Susanna Bairoh.

Blog post: Nine Engineers and One Woman

Blog post

My research focuses on gender equality, equity, and inclusivity in the field of technology. The persistent gender inequality in advancing to leadership positions continues to perplex me. Numerous studies illustrate how merits stick to men.

“We don’t consider gender,” “we hire based solely on competencies,” “merit is what matters.” These were the assurances given to me by executives in technology companies. It’s what we want to believe, and it’s wonderful if it genuinely happens.

Perhaps there’s no contradiction when one executive asserts that gender doesn’t matter in their company’s leadership recruitment, while describing their executive team to comprise of “nine engineers and one woman”.

The facts reveal that a woman’s path to top corporate leadership in Finland remains challenging. For instance, a review conducted by the Finland Chamber of Commerce (in Finnish) at the end of 2023 indicated that women held the position of CEO in only 12 publicly traded companies (9%). Among these, one was a technology company.

In executive teams, there are more women: according to the same study, 26% of executive team members in publicly listed companies were women in 2023. However, among business unit leaders, only 13% were women. Since women in executive teams often handle support functions, their career progression rarely leads to becoming a CEO or a board member.

The facts reveal that a woman’s path to top corporate leadership in Finland remains challenging.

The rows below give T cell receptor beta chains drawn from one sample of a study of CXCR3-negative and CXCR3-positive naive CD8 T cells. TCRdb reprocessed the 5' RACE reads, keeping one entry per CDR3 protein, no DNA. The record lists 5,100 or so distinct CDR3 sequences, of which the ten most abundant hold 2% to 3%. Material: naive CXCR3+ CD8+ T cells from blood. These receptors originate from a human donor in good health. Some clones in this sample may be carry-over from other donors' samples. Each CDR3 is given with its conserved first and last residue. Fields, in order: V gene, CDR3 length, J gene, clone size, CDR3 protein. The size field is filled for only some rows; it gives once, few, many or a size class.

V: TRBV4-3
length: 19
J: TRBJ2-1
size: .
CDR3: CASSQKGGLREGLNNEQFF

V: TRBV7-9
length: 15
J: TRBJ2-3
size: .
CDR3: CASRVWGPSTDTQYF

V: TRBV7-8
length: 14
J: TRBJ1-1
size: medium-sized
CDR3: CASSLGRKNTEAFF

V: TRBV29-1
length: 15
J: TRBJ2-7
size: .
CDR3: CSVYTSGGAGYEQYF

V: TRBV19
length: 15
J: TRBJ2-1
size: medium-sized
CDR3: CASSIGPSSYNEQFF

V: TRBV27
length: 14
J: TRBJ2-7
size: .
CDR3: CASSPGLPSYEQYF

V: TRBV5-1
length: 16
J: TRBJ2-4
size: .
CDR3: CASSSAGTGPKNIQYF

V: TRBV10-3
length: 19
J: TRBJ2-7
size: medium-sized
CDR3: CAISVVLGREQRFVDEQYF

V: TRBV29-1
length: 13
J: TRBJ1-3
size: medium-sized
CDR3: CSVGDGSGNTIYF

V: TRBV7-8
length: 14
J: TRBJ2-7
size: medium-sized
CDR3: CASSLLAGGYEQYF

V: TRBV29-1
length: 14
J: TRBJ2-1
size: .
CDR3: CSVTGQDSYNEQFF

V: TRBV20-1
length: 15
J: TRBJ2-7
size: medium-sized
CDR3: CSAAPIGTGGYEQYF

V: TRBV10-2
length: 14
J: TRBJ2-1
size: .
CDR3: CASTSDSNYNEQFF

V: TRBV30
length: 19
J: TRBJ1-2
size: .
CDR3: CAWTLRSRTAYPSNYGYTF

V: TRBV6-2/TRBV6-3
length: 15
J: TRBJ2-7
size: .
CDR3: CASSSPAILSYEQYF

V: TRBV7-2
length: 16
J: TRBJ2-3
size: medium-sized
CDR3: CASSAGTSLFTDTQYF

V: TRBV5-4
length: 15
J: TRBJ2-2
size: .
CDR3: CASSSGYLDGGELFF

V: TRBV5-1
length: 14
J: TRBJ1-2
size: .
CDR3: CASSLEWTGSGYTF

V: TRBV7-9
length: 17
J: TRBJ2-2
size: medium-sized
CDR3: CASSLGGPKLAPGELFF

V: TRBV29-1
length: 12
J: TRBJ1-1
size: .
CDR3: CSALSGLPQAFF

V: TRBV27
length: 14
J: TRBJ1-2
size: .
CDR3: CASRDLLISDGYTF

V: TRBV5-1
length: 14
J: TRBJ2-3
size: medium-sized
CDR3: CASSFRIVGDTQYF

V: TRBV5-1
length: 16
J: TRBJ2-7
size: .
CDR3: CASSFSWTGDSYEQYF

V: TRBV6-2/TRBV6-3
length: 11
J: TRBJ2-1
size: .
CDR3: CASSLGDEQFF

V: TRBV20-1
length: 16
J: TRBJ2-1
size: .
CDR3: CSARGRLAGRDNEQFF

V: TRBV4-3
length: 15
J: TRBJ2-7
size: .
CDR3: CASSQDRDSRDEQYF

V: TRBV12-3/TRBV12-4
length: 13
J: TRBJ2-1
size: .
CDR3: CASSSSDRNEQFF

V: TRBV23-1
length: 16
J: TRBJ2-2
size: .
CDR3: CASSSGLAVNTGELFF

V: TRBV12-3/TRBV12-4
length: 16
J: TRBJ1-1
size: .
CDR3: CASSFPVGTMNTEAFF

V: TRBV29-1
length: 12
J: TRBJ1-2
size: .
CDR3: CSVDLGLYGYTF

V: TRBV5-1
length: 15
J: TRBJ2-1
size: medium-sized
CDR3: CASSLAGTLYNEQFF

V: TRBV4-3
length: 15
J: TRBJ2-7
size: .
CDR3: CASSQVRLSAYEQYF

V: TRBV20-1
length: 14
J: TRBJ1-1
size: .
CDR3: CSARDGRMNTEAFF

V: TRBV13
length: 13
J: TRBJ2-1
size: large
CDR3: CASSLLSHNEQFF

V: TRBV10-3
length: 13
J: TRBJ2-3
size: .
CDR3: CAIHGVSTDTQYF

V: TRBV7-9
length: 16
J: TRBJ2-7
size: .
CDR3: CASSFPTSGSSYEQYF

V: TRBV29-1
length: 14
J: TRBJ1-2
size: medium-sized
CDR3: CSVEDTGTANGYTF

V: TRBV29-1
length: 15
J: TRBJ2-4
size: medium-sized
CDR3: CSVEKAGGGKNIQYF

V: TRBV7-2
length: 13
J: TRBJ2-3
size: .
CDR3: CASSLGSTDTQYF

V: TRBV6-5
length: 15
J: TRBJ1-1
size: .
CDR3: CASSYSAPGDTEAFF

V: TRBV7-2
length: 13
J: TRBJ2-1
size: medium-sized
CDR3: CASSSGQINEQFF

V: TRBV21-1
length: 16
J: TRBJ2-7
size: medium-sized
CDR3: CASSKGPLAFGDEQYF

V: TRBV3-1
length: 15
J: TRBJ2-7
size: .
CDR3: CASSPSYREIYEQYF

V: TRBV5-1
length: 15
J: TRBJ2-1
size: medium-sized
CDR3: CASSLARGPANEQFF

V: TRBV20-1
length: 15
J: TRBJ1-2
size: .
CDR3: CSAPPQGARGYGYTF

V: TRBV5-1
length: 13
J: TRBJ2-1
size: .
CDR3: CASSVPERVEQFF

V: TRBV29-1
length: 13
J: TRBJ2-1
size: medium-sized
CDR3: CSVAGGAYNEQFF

Yet, somehow, women are successfully found when filling board positions. In 2023, the proportion of women among all board members of publicly traded companies reached a new record: one-third (33%) of board members were women (in Finnish). In the largest companies, this figure was already 37%, and even in smaller ones, it stood at 28%. However, as board chairs, women held the position in only 14 companies (= 11%).

Why does the percentage of women in corporate leadership remain stagnant? One explanation lies in leaders’ strong belief that meritocracy prevails within their own companies. Because they perceive competence and qualifications as the sole criteria, women somehow don’t appear sufficiently competent. How, remains unclear.

Numerous studies indicate that it is more challenging for women than men to demonstrate their competence, even when objective metrics are considered. As a woman, proving your qualifications becomes a complex task when merit seems to only stick to men.

The author works as Research Manager at TEK, obtaining a D. Sc. (Econ.) degree in spring 2023. The dissertation focused on the gender disparities in STEM fields.